The challenge is immense. From here, the closest town is two hours away. Heavy rains turn the road into mud. Strong storms knock out the electricity. There is no cellular reception, and the sole phone booth also fails occasionally. There is an emergency call box at Bonya’s health clinic. But a nurse only comes to town once a week.

“If someone is having a heart attack, it takes you two hours to get out here,” nurse Katie Singh said as she opened the clinic one morning.

Singh, who is Aboriginal, started the day by checking in with her usual patients. A few months earlier, a 4-year-old girl had fallen seriously ill late at night. Doctors wouldn’t evacuate her by plane, and Alice Springs — the nearest city, four hours away — couldn’t spare one of its few ambulances. So Singh and her husband drove to Bonya, stabilized the child and then took her to a hospital in Alice, where she spent several days.

Few in town can afford the four-wheel-drive vehicles necessary to safely travel the road. Even those who can have disaster stories. Della George was taking her SUV to the mechanic in Alice when the wheel came off. She had little water and no food with her, and it was seven hours before someone from Jervois happened by just before sunset.

“I nearly spent the night on the road,” the 28-year-old said. “I was scared.”

The road puts a heavy burden on cattle stations.

“If something happens out front of your property, you’re the first responder,” said Kiya Gill, who owns Jervois cattle station with her husband. Many tourists simply plug “Alice Springs” into Google Maps and take the quickest route, assuming it’s paved, she said. But locals have a saying about this section of the Outback Way, which is called the Plenty Highway.

“Plenty of rocks, plenty of cows, plenty of camels and plenty of bull dust,” she said, referring to the soft and treacherous red dirt.

A resident of Bonya walks home from the town's only store, which also serves as a community center. A family makes a call at the phone booth in Bonya, where some residents still don't have landlines. Cellphones are useless in such a remote place. Nurse Katie Singh greets 4-year-old Jacqueline Ross outside Bonya's clinic, where she sees patients during her once-a-week visits.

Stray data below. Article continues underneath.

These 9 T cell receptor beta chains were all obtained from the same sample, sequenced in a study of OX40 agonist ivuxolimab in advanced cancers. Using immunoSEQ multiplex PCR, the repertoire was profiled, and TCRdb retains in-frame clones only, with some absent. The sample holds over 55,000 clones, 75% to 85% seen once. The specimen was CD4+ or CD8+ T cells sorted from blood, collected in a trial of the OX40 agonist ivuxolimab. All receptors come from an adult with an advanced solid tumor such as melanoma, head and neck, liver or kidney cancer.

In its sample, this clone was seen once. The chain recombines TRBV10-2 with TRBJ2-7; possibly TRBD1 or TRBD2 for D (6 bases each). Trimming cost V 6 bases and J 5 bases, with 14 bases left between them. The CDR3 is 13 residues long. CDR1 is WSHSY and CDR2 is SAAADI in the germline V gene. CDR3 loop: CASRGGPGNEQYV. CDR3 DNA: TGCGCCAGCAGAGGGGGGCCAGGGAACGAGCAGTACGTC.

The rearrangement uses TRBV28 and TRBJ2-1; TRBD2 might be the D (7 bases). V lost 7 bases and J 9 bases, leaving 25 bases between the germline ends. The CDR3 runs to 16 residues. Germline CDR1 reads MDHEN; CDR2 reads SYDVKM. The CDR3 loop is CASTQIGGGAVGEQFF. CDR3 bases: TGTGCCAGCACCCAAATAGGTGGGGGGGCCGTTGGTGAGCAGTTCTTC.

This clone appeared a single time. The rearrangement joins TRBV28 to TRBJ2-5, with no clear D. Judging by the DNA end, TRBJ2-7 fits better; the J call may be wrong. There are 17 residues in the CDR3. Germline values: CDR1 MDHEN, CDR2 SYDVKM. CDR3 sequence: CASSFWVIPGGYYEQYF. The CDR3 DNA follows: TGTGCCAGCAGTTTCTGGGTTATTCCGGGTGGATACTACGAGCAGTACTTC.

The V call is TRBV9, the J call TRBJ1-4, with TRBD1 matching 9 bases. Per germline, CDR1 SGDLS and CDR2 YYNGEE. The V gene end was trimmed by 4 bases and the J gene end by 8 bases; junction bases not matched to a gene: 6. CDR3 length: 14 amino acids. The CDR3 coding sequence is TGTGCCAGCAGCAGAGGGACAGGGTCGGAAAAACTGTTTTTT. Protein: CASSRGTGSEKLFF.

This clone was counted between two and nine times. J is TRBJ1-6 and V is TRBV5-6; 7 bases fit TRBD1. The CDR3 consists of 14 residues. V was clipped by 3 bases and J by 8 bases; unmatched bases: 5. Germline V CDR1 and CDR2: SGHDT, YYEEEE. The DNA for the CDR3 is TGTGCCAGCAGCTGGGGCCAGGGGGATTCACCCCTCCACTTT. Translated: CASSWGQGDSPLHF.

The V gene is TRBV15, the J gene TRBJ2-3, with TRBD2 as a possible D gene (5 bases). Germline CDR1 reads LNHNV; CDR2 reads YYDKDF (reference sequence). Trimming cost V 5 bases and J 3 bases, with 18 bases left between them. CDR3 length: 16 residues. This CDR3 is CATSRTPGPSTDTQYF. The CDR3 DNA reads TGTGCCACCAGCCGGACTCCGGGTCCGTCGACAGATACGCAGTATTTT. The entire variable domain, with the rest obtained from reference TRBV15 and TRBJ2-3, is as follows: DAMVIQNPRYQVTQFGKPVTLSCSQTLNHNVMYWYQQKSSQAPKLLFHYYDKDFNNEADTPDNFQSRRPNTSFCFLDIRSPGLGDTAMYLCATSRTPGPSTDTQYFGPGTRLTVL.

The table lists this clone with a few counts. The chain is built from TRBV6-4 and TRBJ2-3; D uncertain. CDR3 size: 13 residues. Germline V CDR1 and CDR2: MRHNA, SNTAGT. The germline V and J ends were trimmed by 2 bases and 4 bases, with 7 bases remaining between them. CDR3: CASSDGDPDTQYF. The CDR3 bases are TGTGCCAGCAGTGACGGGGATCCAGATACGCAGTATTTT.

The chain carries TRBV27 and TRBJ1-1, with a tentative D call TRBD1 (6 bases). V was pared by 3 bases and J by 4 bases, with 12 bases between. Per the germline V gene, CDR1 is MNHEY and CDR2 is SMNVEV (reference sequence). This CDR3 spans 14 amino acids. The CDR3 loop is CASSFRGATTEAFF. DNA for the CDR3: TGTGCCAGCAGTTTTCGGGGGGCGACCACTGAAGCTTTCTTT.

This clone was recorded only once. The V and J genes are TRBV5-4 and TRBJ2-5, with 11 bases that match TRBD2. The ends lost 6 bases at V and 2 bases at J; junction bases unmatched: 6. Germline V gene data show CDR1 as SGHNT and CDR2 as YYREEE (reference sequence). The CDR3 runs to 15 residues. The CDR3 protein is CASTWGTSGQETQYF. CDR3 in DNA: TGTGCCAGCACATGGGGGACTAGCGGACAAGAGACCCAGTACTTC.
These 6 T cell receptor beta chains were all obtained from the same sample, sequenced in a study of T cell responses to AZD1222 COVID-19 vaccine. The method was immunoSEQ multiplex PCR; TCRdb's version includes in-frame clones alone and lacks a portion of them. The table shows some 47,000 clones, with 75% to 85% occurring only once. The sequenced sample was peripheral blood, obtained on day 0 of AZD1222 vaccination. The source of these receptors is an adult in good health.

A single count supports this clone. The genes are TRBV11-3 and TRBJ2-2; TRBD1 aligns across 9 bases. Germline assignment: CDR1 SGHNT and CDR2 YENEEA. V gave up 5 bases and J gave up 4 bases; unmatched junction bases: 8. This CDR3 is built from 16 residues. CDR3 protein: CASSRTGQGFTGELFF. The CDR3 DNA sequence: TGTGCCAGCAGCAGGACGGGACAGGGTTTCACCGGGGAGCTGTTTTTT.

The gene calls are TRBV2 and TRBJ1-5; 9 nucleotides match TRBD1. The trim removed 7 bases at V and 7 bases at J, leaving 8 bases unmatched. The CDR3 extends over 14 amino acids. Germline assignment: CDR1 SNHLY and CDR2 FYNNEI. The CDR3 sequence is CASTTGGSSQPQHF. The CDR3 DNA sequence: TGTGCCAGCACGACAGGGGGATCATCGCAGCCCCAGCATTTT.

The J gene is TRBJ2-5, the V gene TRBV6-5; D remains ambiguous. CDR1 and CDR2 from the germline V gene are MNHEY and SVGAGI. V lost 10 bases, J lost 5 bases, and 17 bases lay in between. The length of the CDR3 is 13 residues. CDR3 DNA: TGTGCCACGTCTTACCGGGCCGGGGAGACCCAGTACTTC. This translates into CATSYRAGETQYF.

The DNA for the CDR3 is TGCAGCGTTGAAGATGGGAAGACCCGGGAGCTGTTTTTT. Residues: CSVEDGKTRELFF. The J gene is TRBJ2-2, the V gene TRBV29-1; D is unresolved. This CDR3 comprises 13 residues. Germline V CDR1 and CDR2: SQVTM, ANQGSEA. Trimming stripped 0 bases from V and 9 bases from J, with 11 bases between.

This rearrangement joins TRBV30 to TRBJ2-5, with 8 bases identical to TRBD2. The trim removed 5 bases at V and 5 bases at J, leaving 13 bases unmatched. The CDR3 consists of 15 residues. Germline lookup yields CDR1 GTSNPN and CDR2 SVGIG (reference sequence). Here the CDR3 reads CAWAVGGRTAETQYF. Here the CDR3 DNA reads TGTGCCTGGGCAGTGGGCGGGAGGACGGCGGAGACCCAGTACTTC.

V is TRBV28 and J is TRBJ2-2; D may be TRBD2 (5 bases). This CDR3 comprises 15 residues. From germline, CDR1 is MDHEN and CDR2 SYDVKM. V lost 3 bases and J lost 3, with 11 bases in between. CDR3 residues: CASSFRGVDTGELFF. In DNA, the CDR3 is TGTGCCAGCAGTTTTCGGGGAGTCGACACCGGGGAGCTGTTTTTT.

Any journey can become a life-or-death risk. For Jade Connolly, it happened on Jan. 5, 2019, as she drove near Jervois with her two youngest children. The family had only been in the Northern Territory for a few months but knew how bad the roads were because they had a contract for maintaining them. The next day, Jade’s husband was supposed to grade this stretch.

She heard a strange sound and felt the SUV shudder. A few seconds later, she remembers, the steering wheel locked in her hands and suddenly the car flipped. She’d been going about 50 miles per hour. Both she and her son were ejected.

“I woke up thinking I hit a camel,” she said. As she drifted in and out of consciousness, she could hear Steven calling out for her from a few feet away.

A family from Bonya stopped and tried to help, as did her 9-year-old daughter, who had been in the back seat and was not seriously injured. The ambulance that ultimately arrived took them to Jervois, where Connolly was put on a pool table and given blood infusions. It was there, shortly before she was flown to a hospital, that her husband told her: “We lost Stevie.”

The sweet boy with Asperger’s syndrome, who loved the army so much he thanked strangers for their service, died of internal bleeding. Connolly suffered a broken back, pelvis, arm, leg, sternum and eye socket. She spent seven weeks in the hospital and attended her son’s funeral on a stretcher.

She later learned that the rough road had snapped the studs on one of the SUV’s wheels, causing it to come off. Investigators, however, accused her of speeding and failing to put a seat belt on her son. They charged her with culpable driving causing death, punishable by up to a decade in prison, despite her insistence that the seat belts both she and Steven were wearing malfunctioned. Nearly two years later, authorities dropped all charges. The Northern Territory government declined to provide a copy of the crash report.

We visited Connolly at her mother-in-law’s house near Alice Springs. The former barrel racer now walks with a pronounced limp. At 42, her body is a collection of titanium rods and scars, one of which is tattooed with an “S” for Steven.

Her husband finds it too difficult to say their son’s name, let alone talk about the tragedy. She blames it on the seat belts that didn’t work and the air bags that didn’t inflate and the steering wheel that locked.

And the road.

A monolithic magnet



Alice Springs